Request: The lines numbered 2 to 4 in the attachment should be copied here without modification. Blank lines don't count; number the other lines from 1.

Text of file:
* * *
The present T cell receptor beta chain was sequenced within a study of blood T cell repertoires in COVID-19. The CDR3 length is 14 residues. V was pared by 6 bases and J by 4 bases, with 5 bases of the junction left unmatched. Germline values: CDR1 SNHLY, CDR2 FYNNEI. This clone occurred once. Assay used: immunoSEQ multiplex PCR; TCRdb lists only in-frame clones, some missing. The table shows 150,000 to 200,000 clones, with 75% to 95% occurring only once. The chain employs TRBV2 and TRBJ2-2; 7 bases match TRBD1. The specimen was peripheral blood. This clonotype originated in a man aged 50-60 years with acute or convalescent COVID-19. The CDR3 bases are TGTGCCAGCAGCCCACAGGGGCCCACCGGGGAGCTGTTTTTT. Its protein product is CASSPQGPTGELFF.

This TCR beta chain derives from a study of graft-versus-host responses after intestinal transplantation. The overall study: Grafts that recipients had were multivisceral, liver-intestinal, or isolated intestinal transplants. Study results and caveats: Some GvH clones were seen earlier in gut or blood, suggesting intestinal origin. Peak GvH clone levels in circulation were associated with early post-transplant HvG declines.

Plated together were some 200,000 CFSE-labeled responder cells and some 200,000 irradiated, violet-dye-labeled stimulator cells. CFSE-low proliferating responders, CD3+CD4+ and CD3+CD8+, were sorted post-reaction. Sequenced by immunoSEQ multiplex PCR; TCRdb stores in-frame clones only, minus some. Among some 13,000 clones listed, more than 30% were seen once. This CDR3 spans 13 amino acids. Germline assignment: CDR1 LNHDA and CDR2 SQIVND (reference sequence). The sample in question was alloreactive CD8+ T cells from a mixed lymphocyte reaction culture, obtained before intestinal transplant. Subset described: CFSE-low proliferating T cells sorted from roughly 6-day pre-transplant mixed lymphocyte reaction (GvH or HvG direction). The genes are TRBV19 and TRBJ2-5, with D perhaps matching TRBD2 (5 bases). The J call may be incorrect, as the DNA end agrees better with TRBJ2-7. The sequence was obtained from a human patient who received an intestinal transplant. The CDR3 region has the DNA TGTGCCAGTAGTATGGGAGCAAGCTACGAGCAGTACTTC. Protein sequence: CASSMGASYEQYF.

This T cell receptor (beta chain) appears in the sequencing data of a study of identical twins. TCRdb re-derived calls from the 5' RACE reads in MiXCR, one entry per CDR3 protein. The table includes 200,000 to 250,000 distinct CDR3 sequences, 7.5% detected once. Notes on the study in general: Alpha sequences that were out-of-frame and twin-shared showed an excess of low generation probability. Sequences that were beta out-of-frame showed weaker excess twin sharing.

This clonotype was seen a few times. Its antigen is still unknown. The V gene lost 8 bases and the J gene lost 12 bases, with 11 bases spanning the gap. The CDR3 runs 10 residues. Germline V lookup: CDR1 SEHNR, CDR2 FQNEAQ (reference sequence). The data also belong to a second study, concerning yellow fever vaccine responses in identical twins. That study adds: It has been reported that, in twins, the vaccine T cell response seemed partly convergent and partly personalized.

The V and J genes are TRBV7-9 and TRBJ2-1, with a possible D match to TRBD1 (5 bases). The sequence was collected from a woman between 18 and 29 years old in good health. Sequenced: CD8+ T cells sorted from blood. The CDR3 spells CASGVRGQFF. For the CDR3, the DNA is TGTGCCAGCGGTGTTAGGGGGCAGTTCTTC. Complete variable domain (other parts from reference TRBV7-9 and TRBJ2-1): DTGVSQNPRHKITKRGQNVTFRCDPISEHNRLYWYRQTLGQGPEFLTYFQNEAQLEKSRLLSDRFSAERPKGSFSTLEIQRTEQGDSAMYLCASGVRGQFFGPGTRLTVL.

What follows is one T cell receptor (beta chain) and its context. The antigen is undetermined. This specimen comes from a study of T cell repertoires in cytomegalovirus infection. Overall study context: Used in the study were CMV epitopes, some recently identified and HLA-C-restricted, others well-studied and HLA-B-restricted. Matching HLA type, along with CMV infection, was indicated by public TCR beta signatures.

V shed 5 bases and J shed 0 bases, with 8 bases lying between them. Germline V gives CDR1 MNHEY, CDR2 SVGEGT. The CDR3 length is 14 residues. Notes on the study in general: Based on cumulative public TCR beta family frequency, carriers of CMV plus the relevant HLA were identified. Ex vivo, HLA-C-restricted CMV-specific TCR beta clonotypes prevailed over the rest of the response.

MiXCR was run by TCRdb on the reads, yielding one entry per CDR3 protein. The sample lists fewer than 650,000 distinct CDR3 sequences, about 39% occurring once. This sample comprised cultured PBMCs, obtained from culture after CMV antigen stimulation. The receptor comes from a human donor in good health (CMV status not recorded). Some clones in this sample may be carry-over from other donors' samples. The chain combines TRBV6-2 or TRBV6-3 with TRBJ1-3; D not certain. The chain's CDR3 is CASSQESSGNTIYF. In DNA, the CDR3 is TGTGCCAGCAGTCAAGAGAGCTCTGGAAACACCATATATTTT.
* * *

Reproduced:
This TCR beta chain derives from a study of graft-versus-host responses after intestinal transplantation. The overall study: Grafts that recipients had were multivisceral, liver-intestinal, or isolated intestinal transplants. Study results and caveats: Some GvH clones were seen earlier in gut or blood, suggesting intestinal origin. Peak GvH clone levels in circulation were associated with early post-transplant HvG declines.

Plated together were some 200,000 CFSE-labeled responder cells and some 200,000 irradiated, violet-dye-labeled stimulator cells. CFSE-low proliferating responders, CD3+CD4+ and CD3+CD8+, were sorted post-reaction. Sequenced by immunoSEQ multiplex PCR; TCRdb stores in-frame clones only, minus some. Among some 13,000 clones listed, more than 30% were seen once. This CDR3 spans 13 amino acids. Germline assignment: CDR1 LNHDA and CDR2 SQIVND (reference sequence). The sample in question was alloreactive CD8+ T cells from a mixed lymphocyte reaction culture, obtained before intestinal transplant. Subset described: CFSE-low proliferating T cells sorted from roughly 6-day pre-transplant mixed lymphocyte reaction (GvH or HvG direction). The genes are TRBV19 and TRBJ2-5, with D perhaps matching TRBD2 (5 bases). The J call may be incorrect, as the DNA end agrees better with TRBJ2-7. The sequence was obtained from a human patient who received an intestinal transplant. The CDR3 region has the DNA TGTGCCAGTAGTATGGGAGCAAGCTACGAGCAGTACTTC. Protein sequence: CASSMGASYEQYF.

This T cell receptor (beta chain) appears in the sequencing data of a study of identical twins. TCRdb re-derived calls from the 5' RACE reads in MiXCR, one entry per CDR3 protein. The table includes 200,000 to 250,000 distinct CDR3 sequences, 7.5% detected once. Notes on the study in general: Alpha sequences that were out-of-frame and twin-shared showed an excess of low generation probability. Sequences that were beta out-of-frame showed weaker excess twin sharing.